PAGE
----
Friday, February 24, 2012
Sometime back in 1980, I think it was, I ran across a book called THE HORSE IS DEAD. I don’t exactly recall where it came from. As I was in the army in Kitzingen, Germany at the time, it may have been in our upstairs barracks “day” room. As I intended to keep it, I probably swapped it out for a Jake Logan “Adult” Western novel or somesuch.
I was instantly captivated by this book. I’d never read anything quite so funny before in my young life. The book’s cover wasn’t the one depicted above, though. The one you see here is a re-print that Mr. Klane autographed and sent to me some years after I’d initially read it. I’d written a letter to him in care of MGM studios where I’d learned he was maintaining an office. This was in 1985 because I remember the Cardinals were going to the World Series that year and Mr. Klane very specifically mentioned his admiration for centerfielder Willie McGee at that time.
Mr. Klane signed his novel WHERE’S POPPA? for me and added the surprise of throwing in the above copy of THE HORSE IS DEAD as well. I’d sent him the original edition of THE HORSE IS DEAD as well to sign and he was kind enough to sign all three.
The above is also NOT the original edition that I had; this is the English version of the novel. Guess the British are more hip about nudity on book covers at the time than America was. I do recall that in the mid-70s in Missouri a lot of Mickey Spillane’s book covers had nude or nearly nude gals on them (some of the covers featured Mickey’s then-wife, Sherry) and they were kept on shelves underneath drug store counters at the time. Probably next to the rubbers.
Anyway, what kind of humor can you expect from Robert Klane if you are lucky enough to find any of his books? The word “tasteless” comes up frequently. That may be so, but these books are damned funny and entertaining. If you’re offended easily, you WILL be offended. Of course if you’re NOT easily offended, you MIGHT STILL be offended. Have I said it succinctly enough?
So, Mr. Klane goes on to publish a second novel, WHERE’S POPPA? I have a hardcover edition of it as well, but the dust jacket art was not really remarkable. Here’s what the movie edition/Paperback Library cover looks like:
Now if you’ve seen the movie (considered a cult classic these days), then you’ll recognize that the character of Sid Hochheiser (the great Ron Leibman) should not, in fact, have underwear on in the book’s cover photograph. However – and this must go back to the fickle Americans’ sense of decency – they retouched the pic to add the shorts. Everytime Sid goes through the park to get to Momma’s apartment, he manages to either get mugged of ALL his clothes or lands in some other form of trouble.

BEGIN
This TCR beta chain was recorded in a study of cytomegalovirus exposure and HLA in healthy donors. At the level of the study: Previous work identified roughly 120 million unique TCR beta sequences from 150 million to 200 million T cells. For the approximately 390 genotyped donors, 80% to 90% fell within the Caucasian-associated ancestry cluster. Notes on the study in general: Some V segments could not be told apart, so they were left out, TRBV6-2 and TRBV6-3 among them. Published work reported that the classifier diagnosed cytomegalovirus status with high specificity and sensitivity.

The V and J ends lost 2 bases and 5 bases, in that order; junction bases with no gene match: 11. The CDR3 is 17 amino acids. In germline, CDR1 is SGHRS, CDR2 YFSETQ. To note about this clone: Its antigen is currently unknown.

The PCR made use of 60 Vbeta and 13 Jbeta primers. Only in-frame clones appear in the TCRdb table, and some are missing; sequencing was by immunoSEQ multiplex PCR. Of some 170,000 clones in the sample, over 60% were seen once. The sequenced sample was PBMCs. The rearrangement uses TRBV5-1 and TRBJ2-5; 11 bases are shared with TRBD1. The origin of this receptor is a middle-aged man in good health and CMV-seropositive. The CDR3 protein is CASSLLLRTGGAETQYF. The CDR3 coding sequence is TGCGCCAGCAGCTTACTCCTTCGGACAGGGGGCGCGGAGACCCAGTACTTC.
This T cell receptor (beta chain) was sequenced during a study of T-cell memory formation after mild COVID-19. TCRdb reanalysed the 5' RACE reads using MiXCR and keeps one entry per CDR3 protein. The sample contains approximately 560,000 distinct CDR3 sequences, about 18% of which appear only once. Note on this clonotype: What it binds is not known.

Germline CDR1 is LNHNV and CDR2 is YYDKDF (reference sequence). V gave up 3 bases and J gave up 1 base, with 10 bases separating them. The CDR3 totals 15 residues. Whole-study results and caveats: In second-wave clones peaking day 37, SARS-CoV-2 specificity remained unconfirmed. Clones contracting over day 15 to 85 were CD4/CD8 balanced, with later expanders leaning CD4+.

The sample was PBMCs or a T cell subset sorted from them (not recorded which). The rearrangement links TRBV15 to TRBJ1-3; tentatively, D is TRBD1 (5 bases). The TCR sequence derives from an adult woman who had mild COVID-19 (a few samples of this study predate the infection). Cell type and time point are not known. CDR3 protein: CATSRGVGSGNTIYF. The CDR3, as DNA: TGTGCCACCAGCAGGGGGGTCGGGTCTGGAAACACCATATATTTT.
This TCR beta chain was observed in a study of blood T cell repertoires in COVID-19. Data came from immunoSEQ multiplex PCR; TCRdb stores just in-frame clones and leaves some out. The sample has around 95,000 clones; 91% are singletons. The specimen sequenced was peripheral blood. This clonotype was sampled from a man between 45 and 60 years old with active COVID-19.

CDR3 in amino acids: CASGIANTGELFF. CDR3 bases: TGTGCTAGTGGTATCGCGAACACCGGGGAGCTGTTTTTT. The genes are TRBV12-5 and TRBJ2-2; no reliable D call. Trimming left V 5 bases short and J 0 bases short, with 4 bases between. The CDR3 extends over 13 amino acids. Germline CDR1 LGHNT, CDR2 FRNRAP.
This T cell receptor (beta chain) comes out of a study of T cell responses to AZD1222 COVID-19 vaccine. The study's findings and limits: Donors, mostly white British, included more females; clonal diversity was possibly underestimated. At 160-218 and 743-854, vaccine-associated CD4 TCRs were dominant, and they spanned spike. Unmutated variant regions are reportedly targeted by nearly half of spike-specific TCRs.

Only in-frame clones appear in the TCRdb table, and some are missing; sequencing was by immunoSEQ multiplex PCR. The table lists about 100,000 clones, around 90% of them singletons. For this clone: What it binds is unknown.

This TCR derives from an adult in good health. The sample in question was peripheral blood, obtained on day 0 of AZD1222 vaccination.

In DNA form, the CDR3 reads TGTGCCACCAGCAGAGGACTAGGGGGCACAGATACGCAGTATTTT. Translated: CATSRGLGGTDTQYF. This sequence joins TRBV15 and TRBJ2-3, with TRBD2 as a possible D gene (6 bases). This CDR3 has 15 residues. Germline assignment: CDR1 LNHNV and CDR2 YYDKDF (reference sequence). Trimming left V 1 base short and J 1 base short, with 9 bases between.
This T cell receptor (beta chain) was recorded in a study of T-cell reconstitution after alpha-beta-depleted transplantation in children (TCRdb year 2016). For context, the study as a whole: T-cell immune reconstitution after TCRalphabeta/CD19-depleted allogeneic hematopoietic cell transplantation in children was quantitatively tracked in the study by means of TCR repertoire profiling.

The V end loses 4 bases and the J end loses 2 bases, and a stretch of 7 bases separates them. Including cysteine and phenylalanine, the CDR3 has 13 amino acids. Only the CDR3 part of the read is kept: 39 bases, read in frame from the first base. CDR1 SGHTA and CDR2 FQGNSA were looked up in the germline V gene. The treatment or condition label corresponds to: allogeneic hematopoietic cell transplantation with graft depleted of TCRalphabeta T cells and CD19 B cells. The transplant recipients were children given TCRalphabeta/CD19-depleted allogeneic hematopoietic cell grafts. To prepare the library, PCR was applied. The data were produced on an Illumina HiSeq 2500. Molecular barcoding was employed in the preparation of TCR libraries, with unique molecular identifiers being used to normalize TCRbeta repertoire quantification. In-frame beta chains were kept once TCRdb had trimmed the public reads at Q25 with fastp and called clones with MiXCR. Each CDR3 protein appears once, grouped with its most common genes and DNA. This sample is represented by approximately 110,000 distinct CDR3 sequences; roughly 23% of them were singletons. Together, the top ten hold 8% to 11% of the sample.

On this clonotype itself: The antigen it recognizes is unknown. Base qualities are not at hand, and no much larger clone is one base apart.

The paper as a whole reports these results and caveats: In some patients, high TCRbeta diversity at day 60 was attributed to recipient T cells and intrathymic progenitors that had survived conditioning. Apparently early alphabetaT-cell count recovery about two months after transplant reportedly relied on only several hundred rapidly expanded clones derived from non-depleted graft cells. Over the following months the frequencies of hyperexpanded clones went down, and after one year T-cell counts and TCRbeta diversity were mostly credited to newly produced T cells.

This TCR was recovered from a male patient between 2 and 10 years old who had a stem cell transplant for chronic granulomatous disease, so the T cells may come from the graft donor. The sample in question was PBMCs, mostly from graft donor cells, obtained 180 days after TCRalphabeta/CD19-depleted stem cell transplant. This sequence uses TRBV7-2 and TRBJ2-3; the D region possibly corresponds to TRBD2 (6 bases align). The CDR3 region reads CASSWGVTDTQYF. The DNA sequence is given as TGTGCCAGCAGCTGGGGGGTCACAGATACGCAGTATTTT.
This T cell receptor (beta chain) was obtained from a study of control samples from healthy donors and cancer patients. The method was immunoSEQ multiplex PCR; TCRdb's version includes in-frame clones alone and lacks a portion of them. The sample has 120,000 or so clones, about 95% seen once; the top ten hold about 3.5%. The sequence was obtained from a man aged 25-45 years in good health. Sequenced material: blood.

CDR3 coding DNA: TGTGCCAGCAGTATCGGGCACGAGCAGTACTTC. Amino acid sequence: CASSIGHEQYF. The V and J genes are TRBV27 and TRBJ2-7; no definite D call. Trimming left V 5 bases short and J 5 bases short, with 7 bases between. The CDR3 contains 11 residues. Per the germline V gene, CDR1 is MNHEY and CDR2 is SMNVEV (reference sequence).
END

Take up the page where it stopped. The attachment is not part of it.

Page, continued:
WHERE’S POPPA? – both book and movie – is considered to be a “mean” comedy. I guess that that’s a pretty accurate description, but it’s BECAUSE it’s a mean comedy that people still remember it today. I have two VHS versions of this movie (never did see it on DVD), one having the book’s original ending, the other stopping just short of the novel’s climactic scene.
George Segal, Ruth Gordon and Ron Leibman are absolutely dead-on as their characters and this adds to the overall “charm” of the movie.
According to Allan (“Hello Muddah, Hello Fadduh”) Sherman’s hysterical book on the sexual revolution, THE RAPE OF THE A*P*E* (American Puritan Ethic), the film WHERE’S POPPA? afforded actor Rob Reiner the honor of being the first person in an American movie to use the word “cocksucking” (as his character does in a courtroom scene). This is history, folks!
I have no idea if any of the Klane novels were published beyond America and England, but it would be interesting to see if there were and what the covers looked like. Here’s the UK cover for WHERE’S POPPA?:
Ok, we have two Robert Klane novels at this point and one of those two has been made into a movie. What was next?
Well, it was another novel and was called FIRE SALE. I never saw an edition of this book that DIDN’T feature cartoon images of the actors that would go on to star in the film. Here it is: